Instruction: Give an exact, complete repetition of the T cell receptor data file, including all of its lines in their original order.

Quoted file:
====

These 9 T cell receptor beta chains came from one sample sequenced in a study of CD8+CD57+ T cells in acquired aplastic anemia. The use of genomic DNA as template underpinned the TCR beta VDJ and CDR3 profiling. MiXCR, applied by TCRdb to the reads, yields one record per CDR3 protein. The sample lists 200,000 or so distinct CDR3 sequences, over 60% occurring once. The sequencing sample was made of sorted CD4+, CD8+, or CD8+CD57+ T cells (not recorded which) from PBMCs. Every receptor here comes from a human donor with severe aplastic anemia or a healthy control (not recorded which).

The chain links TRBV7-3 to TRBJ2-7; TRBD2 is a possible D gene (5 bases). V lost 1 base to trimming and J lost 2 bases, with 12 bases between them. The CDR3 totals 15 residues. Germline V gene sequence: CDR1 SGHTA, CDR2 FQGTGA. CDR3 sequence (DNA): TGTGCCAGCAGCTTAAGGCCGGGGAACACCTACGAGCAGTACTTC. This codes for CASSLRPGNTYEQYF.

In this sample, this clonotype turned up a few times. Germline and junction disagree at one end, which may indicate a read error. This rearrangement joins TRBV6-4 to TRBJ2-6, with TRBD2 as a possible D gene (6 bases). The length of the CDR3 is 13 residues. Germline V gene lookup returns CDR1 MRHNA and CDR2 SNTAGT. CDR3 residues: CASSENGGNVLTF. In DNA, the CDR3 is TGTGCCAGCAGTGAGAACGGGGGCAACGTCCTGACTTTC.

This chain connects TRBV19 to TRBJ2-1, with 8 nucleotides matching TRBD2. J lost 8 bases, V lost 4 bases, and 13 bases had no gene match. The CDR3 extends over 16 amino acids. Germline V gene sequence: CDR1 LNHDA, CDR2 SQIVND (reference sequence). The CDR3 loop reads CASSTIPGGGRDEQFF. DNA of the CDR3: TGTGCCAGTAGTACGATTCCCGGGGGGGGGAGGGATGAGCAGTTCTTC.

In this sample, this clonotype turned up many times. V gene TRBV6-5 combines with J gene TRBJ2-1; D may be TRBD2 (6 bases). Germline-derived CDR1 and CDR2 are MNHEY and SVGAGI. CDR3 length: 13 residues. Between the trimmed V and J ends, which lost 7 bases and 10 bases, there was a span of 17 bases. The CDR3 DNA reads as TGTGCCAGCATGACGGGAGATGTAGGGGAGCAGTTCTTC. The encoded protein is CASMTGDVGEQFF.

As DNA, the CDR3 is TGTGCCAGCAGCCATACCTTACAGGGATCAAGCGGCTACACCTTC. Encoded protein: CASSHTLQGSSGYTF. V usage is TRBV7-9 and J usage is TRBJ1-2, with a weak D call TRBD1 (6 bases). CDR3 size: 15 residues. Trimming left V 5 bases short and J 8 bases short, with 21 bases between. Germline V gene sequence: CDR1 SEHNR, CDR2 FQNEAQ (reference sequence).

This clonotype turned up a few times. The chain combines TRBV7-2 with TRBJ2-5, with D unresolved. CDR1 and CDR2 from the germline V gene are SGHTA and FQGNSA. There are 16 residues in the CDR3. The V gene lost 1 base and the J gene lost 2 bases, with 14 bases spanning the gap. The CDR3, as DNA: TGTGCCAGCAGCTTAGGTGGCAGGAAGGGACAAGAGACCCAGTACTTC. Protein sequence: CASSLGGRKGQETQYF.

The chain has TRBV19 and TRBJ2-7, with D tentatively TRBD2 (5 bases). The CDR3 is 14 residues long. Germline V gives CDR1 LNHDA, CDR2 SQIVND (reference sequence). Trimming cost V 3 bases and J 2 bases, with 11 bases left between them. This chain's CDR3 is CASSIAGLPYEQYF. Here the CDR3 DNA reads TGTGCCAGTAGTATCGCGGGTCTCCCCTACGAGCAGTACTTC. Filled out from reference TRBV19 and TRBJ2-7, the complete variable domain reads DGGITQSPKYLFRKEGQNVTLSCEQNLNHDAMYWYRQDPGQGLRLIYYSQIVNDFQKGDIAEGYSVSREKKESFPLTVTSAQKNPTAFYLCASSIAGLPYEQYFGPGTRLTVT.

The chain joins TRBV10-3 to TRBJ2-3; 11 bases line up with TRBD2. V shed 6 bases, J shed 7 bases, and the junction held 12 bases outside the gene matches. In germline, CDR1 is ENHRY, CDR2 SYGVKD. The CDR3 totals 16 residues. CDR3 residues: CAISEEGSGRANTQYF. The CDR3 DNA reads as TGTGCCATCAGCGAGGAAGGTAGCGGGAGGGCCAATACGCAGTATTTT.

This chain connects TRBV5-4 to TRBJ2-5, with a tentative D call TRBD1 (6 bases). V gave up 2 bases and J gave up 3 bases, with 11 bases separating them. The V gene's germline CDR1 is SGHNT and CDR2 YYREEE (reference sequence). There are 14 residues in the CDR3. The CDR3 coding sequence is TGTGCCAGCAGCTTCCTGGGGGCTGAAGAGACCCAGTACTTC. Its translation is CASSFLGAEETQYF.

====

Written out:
These 9 T cell receptor beta chains came from one sample sequenced in a study of CD8+CD57+ T cells in acquired aplastic anemia. The use of genomic DNA as template underpinned the TCR beta VDJ and CDR3 profiling. MiXCR, applied by TCRdb to the reads, yields one record per CDR3 protein. The sample lists 200,000 or so distinct CDR3 sequences, over 60% occurring once. The sequencing sample was made of sorted CD4+, CD8+, or CD8+CD57+ T cells (not recorded which) from PBMCs. Every receptor here comes from a human donor with severe aplastic anemia or a healthy control (not recorded which).

The chain links TRBV7-3 to TRBJ2-7; TRBD2 is a possible D gene (5 bases). V lost 1 base to trimming and J lost 2 bases, with 12 bases between them. The CDR3 totals 15 residues. Germline V gene sequence: CDR1 SGHTA, CDR2 FQGTGA. CDR3 sequence (DNA): TGTGCCAGCAGCTTAAGGCCGGGGAACACCTACGAGCAGTACTTC. This codes for CASSLRPGNTYEQYF.

In this sample, this clonotype turned up a few times. Germline and junction disagree at one end, which may indicate a read error. This rearrangement joins TRBV6-4 to TRBJ2-6, with TRBD2 as a possible D gene (6 bases). The length of the CDR3 is 13 residues. Germline V gene lookup returns CDR1 MRHNA and CDR2 SNTAGT. CDR3 residues: CASSENGGNVLTF. In DNA, the CDR3 is TGTGCCAGCAGTGAGAACGGGGGCAACGTCCTGACTTTC.

This chain connects TRBV19 to TRBJ2-1, with 8 nucleotides matching TRBD2. J lost 8 bases, V lost 4 bases, and 13 bases had no gene match. The CDR3 extends over 16 amino acids. Germline V gene sequence: CDR1 LNHDA, CDR2 SQIVND (reference sequence). The CDR3 loop reads CASSTIPGGGRDEQFF. DNA of the CDR3: TGTGCCAGTAGTACGATTCCCGGGGGGGGGAGGGATGAGCAGTTCTTC.

In this sample, this clonotype turned up many times. V gene TRBV6-5 combines with J gene TRBJ2-1; D may be TRBD2 (6 bases). Germline-derived CDR1 and CDR2 are MNHEY and SVGAGI. CDR3 length: 13 residues. Between the trimmed V and J ends, which lost 7 bases and 10 bases, there was a span of 17 bases. The CDR3 DNA reads as TGTGCCAGCATGACGGGAGATGTAGGGGAGCAGTTCTTC. The encoded protein is CASMTGDVGEQFF.

As DNA, the CDR3 is TGTGCCAGCAGCCATACCTTACAGGGATCAAGCGGCTACACCTTC. Encoded protein: CASSHTLQGSSGYTF. V usage is TRBV7-9 and J usage is TRBJ1-2, with a weak D call TRBD1 (6 bases). CDR3 size: 15 residues. Trimming left V 5 bases short and J 8 bases short, with 21 bases between. Germline V gene sequence: CDR1 SEHNR, CDR2 FQNEAQ (reference sequence).

This clonotype turned up a few times. The chain combines TRBV7-2 with TRBJ2-5, with D unresolved. CDR1 and CDR2 from the germline V gene are SGHTA and FQGNSA. There are 16 residues in the CDR3. The V gene lost 1 base and the J gene lost 2 bases, with 14 bases spanning the gap. The CDR3, as DNA: TGTGCCAGCAGCTTAGGTGGCAGGAAGGGACAAGAGACCCAGTACTTC. Protein sequence: CASSLGGRKGQETQYF.

The chain has TRBV19 and TRBJ2-7, with D tentatively TRBD2 (5 bases). The CDR3 is 14 residues long. Germline V gives CDR1 LNHDA, CDR2 SQIVND (reference sequence). Trimming cost V 3 bases and J 2 bases, with 11 bases left between them. This chain's CDR3 is CASSIAGLPYEQYF. Here the CDR3 DNA reads TGTGCCAGTAGTATCGCGGGTCTCCCCTACGAGCAGTACTTC. Filled out from reference TRBV19 and TRBJ2-7, the complete variable domain reads DGGITQSPKYLFRKEGQNVTLSCEQNLNHDAMYWYRQDPGQGLRLIYYSQIVNDFQKGDIAEGYSVSREKKESFPLTVTSAQKNPTAFYLCASSIAGLPYEQYFGPGTRLTVT.

The chain joins TRBV10-3 to TRBJ2-3; 11 bases line up with TRBD2. V shed 6 bases, J shed 7 bases, and the junction held 12 bases outside the gene matches. In germline, CDR1 is ENHRY, CDR2 SYGVKD. The CDR3 totals 16 residues. CDR3 residues: CAISEEGSGRANTQYF. The CDR3 DNA reads as TGTGCCATCAGCGAGGAAGGTAGCGGGAGGGCCAATACGCAGTATTTT.

This chain connects TRBV5-4 to TRBJ2-5, with a tentative D call TRBD1 (6 bases). V gave up 2 bases and J gave up 3 bases, with 11 bases separating them. The V gene's germline CDR1 is SGHNT and CDR2 YYREEE (reference sequence). There are 14 residues in the CDR3. The CDR3 coding sequence is TGTGCCAGCAGCTTCCTGGGGGCTGAAGAGACCCAGTACTTC. Its translation is CASSFLGAEETQYF.